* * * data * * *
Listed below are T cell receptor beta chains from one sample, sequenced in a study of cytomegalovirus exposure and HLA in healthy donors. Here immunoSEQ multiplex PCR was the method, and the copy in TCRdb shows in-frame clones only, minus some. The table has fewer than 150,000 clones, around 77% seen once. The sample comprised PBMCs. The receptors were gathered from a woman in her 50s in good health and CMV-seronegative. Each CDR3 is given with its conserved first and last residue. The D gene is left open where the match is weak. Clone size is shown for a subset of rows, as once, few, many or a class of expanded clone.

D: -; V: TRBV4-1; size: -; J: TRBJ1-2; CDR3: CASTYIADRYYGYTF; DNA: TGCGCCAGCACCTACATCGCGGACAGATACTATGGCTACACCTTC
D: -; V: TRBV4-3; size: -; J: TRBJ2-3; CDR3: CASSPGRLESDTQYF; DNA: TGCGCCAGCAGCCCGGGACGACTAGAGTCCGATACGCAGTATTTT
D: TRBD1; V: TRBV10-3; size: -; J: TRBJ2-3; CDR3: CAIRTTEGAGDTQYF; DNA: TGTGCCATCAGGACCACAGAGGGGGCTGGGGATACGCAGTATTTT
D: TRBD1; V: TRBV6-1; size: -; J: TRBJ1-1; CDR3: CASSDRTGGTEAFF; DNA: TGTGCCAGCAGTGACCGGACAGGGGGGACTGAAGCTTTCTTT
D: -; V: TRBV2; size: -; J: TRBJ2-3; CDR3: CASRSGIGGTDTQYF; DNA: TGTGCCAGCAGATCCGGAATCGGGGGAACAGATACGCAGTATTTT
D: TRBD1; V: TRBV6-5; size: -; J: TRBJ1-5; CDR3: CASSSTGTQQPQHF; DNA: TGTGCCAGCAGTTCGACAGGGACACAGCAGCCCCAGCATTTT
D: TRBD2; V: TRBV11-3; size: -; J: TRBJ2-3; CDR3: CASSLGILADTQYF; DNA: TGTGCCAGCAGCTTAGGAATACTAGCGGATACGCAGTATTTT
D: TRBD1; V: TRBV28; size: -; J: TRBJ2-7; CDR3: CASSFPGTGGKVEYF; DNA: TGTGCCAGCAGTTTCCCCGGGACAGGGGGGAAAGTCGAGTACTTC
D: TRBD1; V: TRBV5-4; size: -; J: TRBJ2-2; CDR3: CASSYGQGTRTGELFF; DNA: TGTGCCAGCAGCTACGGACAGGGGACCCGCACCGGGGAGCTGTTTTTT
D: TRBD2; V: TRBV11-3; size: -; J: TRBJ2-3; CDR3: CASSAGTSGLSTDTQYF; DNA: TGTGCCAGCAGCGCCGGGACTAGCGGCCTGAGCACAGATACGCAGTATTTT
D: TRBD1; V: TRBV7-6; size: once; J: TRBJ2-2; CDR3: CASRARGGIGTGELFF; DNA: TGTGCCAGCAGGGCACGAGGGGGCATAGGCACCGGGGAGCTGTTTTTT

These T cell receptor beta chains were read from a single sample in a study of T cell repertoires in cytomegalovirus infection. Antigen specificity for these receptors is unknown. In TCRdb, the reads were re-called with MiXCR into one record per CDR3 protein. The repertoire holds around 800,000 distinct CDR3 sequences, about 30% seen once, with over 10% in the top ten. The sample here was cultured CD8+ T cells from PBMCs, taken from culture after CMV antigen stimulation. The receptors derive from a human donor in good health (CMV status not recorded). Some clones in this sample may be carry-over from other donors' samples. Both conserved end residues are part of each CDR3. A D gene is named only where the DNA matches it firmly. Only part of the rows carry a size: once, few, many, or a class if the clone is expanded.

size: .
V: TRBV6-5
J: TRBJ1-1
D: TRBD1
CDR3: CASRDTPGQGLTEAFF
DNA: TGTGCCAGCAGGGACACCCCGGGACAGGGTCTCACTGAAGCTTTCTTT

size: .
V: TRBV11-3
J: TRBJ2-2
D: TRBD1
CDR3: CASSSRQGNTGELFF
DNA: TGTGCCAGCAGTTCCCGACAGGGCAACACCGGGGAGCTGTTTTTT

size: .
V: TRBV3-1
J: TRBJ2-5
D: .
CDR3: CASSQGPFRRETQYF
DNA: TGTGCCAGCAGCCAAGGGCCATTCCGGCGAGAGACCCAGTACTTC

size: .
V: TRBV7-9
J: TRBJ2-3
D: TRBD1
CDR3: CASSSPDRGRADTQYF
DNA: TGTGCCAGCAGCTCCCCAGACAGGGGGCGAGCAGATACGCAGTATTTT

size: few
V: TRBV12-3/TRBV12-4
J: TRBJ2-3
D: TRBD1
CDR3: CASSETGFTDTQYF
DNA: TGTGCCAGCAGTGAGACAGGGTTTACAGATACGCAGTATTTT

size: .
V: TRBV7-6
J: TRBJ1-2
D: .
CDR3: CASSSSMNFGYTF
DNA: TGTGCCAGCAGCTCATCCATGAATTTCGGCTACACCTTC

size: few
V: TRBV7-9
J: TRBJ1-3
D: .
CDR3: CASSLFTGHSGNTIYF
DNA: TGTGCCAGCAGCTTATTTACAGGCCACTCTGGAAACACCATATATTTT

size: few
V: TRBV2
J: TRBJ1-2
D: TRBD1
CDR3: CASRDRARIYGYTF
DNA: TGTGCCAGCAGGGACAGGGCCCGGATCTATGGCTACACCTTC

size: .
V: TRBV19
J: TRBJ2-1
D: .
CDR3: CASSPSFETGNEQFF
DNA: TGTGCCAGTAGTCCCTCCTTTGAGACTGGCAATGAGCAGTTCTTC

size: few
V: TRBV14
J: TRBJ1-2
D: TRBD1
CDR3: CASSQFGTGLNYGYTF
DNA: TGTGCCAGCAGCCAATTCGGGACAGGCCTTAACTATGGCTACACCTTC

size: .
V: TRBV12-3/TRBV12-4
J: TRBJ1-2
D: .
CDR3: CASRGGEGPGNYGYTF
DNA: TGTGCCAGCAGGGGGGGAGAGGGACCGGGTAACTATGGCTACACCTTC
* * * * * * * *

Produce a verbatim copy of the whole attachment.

Listed below are T cell receptor beta chains from one sample, sequenced in a study of cytomegalovirus exposure and HLA in healthy donors. Here immunoSEQ multiplex PCR was the method, and the copy in TCRdb shows in-frame clones only, minus some. The table has fewer than 150,000 clones, around 77% seen once. The sample comprised PBMCs. The receptors were gathered from a woman in her 50s in good health and CMV-seronegative. Each CDR3 is given with its conserved first and last residue. The D gene is left open where the match is weak. Clone size is shown for a subset of rows, as once, few, many or a class of expanded clone.

D: -; V: TRBV4-1; size: -; J: TRBJ1-2; CDR3: CASTYIADRYYGYTF; DNA: TGCGCCAGCACCTACATCGCGGACAGATACTATGGCTACACCTTC
D: -; V: TRBV4-3; size: -; J: TRBJ2-3; CDR3: CASSPGRLESDTQYF; DNA: TGCGCCAGCAGCCCGGGACGACTAGAGTCCGATACGCAGTATTTT
D: TRBD1; V: TRBV10-3; size: -; J: TRBJ2-3; CDR3: CAIRTTEGAGDTQYF; DNA: TGTGCCATCAGGACCACAGAGGGGGCTGGGGATACGCAGTATTTT
D: TRBD1; V: TRBV6-1; size: -; J: TRBJ1-1; CDR3: CASSDRTGGTEAFF; DNA: TGTGCCAGCAGTGACCGGACAGGGGGGACTGAAGCTTTCTTT
D: -; V: TRBV2; size: -; J: TRBJ2-3; CDR3: CASRSGIGGTDTQYF; DNA: TGTGCCAGCAGATCCGGAATCGGGGGAACAGATACGCAGTATTTT
D: TRBD1; V: TRBV6-5; size: -; J: TRBJ1-5; CDR3: CASSSTGTQQPQHF; DNA: TGTGCCAGCAGTTCGACAGGGACACAGCAGCCCCAGCATTTT
D: TRBD2; V: TRBV11-3; size: -; J: TRBJ2-3; CDR3: CASSLGILADTQYF; DNA: TGTGCCAGCAGCTTAGGAATACTAGCGGATACGCAGTATTTT
D: TRBD1; V: TRBV28; size: -; J: TRBJ2-7; CDR3: CASSFPGTGGKVEYF; DNA: TGTGCCAGCAGTTTCCCCGGGACAGGGGGGAAAGTCGAGTACTTC
D: TRBD1; V: TRBV5-4; size: -; J: TRBJ2-2; CDR3: CASSYGQGTRTGELFF; DNA: TGTGCCAGCAGCTACGGACAGGGGACCCGCACCGGGGAGCTGTTTTTT
D: TRBD2; V: TRBV11-3; size: -; J: TRBJ2-3; CDR3: CASSAGTSGLSTDTQYF; DNA: TGTGCCAGCAGCGCCGGGACTAGCGGCCTGAGCACAGATACGCAGTATTTT
D: TRBD1; V: TRBV7-6; size: once; J: TRBJ2-2; CDR3: CASRARGGIGTGELFF; DNA: TGTGCCAGCAGGGCACGAGGGGGCATAGGCACCGGGGAGCTGTTTTTT

These T cell receptor beta chains were read from a single sample in a study of T cell repertoires in cytomegalovirus infection. Antigen specificity for these receptors is unknown. In TCRdb, the reads were re-called with MiXCR into one record per CDR3 protein. The repertoire holds around 800,000 distinct CDR3 sequences, about 30% seen once, with over 10% in the top ten. The sample here was cultured CD8+ T cells from PBMCs, taken from culture after CMV antigen stimulation. The receptors derive from a human donor in good health (CMV status not recorded). Some clones in this sample may be carry-over from other donors' samples. Both conserved end residues are part of each CDR3. A D gene is named only where the DNA matches it firmly. Only part of the rows carry a size: once, few, many, or a class if the clone is expanded.

size: .
V: TRBV6-5
J: TRBJ1-1
D: TRBD1
CDR3: CASRDTPGQGLTEAFF
DNA: TGTGCCAGCAGGGACACCCCGGGACAGGGTCTCACTGAAGCTTTCTTT

size: .
V: TRBV11-3
J: TRBJ2-2
D: TRBD1
CDR3: CASSSRQGNTGELFF
DNA: TGTGCCAGCAGTTCCCGACAGGGCAACACCGGGGAGCTGTTTTTT

size: .
V: TRBV3-1
J: TRBJ2-5
D: .
CDR3: CASSQGPFRRETQYF
DNA: TGTGCCAGCAGCCAAGGGCCATTCCGGCGAGAGACCCAGTACTTC

size: .
V: TRBV7-9
J: TRBJ2-3
D: TRBD1
CDR3: CASSSPDRGRADTQYF
DNA: TGTGCCAGCAGCTCCCCAGACAGGGGGCGAGCAGATACGCAGTATTTT

size: few
V: TRBV12-3/TRBV12-4
J: TRBJ2-3
D: TRBD1
CDR3: CASSETGFTDTQYF
DNA: TGTGCCAGCAGTGAGACAGGGTTTACAGATACGCAGTATTTT

size: .
V: TRBV7-6
J: TRBJ1-2
D: .
CDR3: CASSSSMNFGYTF
DNA: TGTGCCAGCAGCTCATCCATGAATTTCGGCTACACCTTC

size: few
V: TRBV7-9
J: TRBJ1-3
D: .
CDR3: CASSLFTGHSGNTIYF
DNA: TGTGCCAGCAGCTTATTTACAGGCCACTCTGGAAACACCATATATTTT

size: few
V: TRBV2
J: TRBJ1-2
D: TRBD1
CDR3: CASRDRARIYGYTF
DNA: TGTGCCAGCAGGGACAGGGCCCGGATCTATGGCTACACCTTC

size: .
V: TRBV19
J: TRBJ2-1
D: .
CDR3: CASSPSFETGNEQFF
DNA: TGTGCCAGTAGTCCCTCCTTTGAGACTGGCAATGAGCAGTTCTTC

size: few
V: TRBV14
J: TRBJ1-2
D: TRBD1
CDR3: CASSQFGTGLNYGYTF
DNA: TGTGCCAGCAGCCAATTCGGGACAGGCCTTAACTATGGCTACACCTTC

size: .
V: TRBV12-3/TRBV12-4
J: TRBJ1-2
D: .
CDR3: CASRGGEGPGNYGYTF
DNA: TGTGCCAGCAGGGGGGGAGAGGGACCGGGTAACTATGGCTACACCTTC